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‘Being together is God’s will’

After attending church via virtual services for weeks, churchgoers on New Providence were finally given the green light to attend in person services yesterday. 

On May 23, religious services were allowed to have drive-up services, which required those in attendance to remain in their cars. Almost one month after, they were prohibited from drive-up services and were only permitted virtual services.

Bishop Denczil Rolle of Life Worship Center located on Minnie and Ethel Streets, said it was refreshing to fellowship after a long wait to gather with his congregation.

“It’s a relief for us,” Rolle said yesterday.

“People view church as a ritual and that’s good. There are some who do it as recreation and that’s also good. It’s a time to recreate and get refreshed. For us, it’s a requirement. It goes beyond ritual and recreation. We believe that the coming together of believers in worship affects not only those in the worship space, but it affects the atmosphere and it affects the nation.”

Pastor Carlos Reid, CEO of the Hope Center on University Drive, said, “We have been doing drive-up services since we first got the green light, but it’s a good feeling when people can come to church together because there is nothing like physically being here.”

Reid said people have not fully adjusted to the new normal and many will not physically attend church for some time.

However, the pastor said that will not disrupt his goal in changing the lives of others.

“So many people are going through it,” he said.

“There are people who can’t pay their rent. They don’t know where the next meal is coming from. People are losing their minds. We just want this particular service to give some people hope. We know that people are still in fear of the virus.”

Jasper Thomas, a well-known Bahamian DJ who was at the Hope Center, said with the rising COVID-19 cases, the church will continue to see many people taking advantage of virtual services.

“There are a lot of people who are still scared or in disbelief that what’s happening is really going on,” Thomas said.

“Some people would rather watch virtually, which is fine.”

Kasprintina Jones, who is the director of children’s ministry at Life Worship Center, said despite tuning into the virtual church service every week, being allowed to physically attend church was something she missed.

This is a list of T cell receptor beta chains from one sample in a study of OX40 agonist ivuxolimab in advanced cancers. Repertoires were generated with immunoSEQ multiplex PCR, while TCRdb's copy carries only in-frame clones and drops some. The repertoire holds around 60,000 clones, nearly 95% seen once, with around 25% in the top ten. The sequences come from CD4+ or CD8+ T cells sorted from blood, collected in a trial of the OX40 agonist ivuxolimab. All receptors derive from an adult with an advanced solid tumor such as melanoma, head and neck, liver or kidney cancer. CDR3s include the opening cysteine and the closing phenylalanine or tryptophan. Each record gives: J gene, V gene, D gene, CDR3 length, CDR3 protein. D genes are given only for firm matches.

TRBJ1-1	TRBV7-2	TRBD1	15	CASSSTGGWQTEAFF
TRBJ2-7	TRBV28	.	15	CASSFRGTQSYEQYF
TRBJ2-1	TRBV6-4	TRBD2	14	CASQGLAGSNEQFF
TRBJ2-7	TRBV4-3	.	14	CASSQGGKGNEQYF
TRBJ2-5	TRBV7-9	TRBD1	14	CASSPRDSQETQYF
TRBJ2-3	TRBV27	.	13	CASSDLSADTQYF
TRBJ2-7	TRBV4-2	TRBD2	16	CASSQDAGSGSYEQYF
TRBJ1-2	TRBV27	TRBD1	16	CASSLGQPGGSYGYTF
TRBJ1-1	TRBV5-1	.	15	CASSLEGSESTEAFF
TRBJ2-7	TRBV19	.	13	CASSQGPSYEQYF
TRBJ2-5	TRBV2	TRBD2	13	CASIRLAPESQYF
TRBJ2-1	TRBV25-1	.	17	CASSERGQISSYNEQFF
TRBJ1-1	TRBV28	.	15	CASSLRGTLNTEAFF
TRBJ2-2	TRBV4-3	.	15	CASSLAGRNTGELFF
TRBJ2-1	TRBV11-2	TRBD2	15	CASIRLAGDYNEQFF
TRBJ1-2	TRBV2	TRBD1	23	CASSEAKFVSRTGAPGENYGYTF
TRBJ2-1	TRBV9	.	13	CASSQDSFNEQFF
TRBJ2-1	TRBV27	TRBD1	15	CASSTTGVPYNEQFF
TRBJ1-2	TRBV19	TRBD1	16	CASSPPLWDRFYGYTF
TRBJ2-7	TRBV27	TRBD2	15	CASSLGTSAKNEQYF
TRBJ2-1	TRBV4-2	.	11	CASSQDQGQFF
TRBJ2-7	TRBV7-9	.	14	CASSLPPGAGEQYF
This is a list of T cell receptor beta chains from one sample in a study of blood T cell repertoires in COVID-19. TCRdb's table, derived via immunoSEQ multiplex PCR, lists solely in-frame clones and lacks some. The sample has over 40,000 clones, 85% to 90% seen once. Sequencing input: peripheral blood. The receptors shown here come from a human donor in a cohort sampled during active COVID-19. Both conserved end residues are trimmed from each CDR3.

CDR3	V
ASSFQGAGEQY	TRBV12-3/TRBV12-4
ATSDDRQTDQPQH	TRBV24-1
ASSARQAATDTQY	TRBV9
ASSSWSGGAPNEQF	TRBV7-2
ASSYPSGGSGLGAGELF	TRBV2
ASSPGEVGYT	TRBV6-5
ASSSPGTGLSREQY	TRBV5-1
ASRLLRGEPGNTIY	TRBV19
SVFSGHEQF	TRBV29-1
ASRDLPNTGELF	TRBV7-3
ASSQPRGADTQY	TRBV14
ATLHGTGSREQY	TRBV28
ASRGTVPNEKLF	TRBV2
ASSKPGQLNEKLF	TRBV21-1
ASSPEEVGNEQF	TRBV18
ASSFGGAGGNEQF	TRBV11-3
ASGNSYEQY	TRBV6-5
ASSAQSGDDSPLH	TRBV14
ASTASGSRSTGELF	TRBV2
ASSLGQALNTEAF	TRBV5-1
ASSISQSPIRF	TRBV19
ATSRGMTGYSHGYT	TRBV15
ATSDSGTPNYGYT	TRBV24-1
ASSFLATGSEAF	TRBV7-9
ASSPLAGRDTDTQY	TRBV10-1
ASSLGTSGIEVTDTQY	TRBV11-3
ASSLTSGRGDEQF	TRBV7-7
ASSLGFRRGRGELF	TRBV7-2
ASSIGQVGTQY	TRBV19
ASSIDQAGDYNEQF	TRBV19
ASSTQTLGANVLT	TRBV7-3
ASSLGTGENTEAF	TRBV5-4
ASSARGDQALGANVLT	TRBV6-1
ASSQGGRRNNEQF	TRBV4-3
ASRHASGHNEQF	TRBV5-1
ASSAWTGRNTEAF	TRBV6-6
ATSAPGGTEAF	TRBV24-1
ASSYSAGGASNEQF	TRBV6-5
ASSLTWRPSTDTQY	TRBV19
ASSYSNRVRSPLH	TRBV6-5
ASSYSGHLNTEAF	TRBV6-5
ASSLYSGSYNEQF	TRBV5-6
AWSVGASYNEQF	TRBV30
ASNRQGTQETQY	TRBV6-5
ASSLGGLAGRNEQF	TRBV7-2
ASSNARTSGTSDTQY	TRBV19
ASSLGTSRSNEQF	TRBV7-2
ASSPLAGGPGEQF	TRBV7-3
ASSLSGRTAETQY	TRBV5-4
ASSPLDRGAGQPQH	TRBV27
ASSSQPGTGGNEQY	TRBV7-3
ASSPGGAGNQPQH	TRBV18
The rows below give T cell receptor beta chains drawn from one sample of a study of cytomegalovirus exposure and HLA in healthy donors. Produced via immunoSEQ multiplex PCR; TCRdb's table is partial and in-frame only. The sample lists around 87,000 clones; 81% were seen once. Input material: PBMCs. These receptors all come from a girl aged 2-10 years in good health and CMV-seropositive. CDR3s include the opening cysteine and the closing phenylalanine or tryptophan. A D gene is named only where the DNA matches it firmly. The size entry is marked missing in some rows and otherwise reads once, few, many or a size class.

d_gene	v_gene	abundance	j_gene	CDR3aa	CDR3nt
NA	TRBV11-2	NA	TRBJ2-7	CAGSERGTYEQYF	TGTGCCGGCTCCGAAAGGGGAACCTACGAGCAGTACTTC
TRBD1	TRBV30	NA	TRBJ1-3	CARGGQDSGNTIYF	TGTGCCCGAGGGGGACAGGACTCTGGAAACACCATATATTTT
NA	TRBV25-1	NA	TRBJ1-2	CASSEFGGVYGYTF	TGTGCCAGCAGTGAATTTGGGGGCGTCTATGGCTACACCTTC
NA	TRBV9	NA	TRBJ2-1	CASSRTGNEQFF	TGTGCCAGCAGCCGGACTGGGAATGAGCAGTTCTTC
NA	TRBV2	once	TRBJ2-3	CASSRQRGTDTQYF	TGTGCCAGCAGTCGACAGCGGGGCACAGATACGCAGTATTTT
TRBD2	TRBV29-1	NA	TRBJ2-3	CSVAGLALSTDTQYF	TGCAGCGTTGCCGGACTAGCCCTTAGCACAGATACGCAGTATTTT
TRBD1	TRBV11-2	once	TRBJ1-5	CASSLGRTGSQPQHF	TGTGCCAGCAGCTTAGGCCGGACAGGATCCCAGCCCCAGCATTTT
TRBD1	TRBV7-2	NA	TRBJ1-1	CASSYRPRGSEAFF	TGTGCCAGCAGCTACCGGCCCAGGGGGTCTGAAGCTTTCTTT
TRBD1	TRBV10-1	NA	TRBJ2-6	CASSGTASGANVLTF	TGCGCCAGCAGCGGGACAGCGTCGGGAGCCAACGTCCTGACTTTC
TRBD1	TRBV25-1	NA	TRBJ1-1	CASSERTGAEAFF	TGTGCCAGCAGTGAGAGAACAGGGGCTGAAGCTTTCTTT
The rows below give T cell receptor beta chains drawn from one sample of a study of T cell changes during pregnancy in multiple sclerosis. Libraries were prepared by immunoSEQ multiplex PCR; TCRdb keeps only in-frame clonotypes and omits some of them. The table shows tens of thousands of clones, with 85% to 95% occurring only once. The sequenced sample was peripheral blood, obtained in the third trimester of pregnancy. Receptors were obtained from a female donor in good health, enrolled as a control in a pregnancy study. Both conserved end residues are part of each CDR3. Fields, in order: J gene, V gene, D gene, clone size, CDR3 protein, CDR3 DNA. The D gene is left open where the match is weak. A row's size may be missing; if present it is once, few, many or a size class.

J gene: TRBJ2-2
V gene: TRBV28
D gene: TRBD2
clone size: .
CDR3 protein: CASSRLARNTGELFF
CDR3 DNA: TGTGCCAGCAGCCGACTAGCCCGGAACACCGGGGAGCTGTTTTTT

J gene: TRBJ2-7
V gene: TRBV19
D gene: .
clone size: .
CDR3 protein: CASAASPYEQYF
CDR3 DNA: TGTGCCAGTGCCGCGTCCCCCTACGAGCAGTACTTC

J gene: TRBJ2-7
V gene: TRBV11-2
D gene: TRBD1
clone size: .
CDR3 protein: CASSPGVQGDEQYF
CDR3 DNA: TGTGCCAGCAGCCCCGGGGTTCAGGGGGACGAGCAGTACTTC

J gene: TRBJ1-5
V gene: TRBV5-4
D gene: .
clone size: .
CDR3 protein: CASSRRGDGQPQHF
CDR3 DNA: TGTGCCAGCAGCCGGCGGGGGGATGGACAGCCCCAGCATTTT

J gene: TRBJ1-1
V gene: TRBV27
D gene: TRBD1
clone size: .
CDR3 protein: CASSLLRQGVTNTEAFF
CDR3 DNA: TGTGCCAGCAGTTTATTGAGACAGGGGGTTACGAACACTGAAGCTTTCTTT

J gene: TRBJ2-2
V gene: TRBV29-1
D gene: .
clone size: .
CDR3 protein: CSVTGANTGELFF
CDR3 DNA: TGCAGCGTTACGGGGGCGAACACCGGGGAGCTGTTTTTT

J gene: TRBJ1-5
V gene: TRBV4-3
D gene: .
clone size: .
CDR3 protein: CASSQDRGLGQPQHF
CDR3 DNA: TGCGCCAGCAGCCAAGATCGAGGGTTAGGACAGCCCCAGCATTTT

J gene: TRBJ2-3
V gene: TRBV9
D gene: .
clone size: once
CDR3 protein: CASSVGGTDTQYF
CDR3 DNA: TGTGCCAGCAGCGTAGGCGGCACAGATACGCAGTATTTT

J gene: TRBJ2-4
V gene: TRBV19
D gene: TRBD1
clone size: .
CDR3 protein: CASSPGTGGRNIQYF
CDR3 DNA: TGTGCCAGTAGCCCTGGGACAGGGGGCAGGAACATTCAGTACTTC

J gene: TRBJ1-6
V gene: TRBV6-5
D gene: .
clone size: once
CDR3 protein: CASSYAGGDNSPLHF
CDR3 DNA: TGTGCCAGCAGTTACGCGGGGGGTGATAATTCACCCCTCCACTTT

“These people are not just church members, they are family,” Jones said.

“When you don’t see your family, you miss them. No, we can’t embrace like we normally do and hug one another. The ability to see one another and even dap with our elbows and just to smile at one another is a difference in presence.”

Jones described the scene of the church as an explosion.

“I think people came in so charged,” she said.

“They came with an expectation to be back in the presence, not that we can’t feel the presence at home, but to share in that presence with everyone else. The energy is different. I think it’s something you can’t put into words. It’s something you have to encounter.”

Minister Davonia Williams of Commonwealth Mission Baptist Church in Elizabeth Estates shared a similar view. 

“It’s a good feeling when you can come together with other believers to worship,” Williams said.

“You can feel the love. People are excited to see one another. They are excited to connect in worship.”

She said even though people are likely to touch in a church setting, proper health protocols are being followed.

“People are now more cognizant of the times we are in now,” Williams said.

“It takes some adjusting. In the midst of worship we still use wisdom.”

Stafford Williams, who also attends Life Worship Center, said although he watched virtual services, a physical church service gives a different energy.

“I missed the comradery,” he said.

“I missed the brotherhood and sisterhood. You see the ushers, you see people participating in the service. You missed seeing that and being in the atmosphere. When the pastor is home streaming live, it’s not the same. Being together is God’s will.”

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Italia Clarke

Italia Clarke joined the Nassau Guardian in August 2020. Clarke covers national, human interest and social issues. Education: University of The Bahamas, BA in Media Journalism

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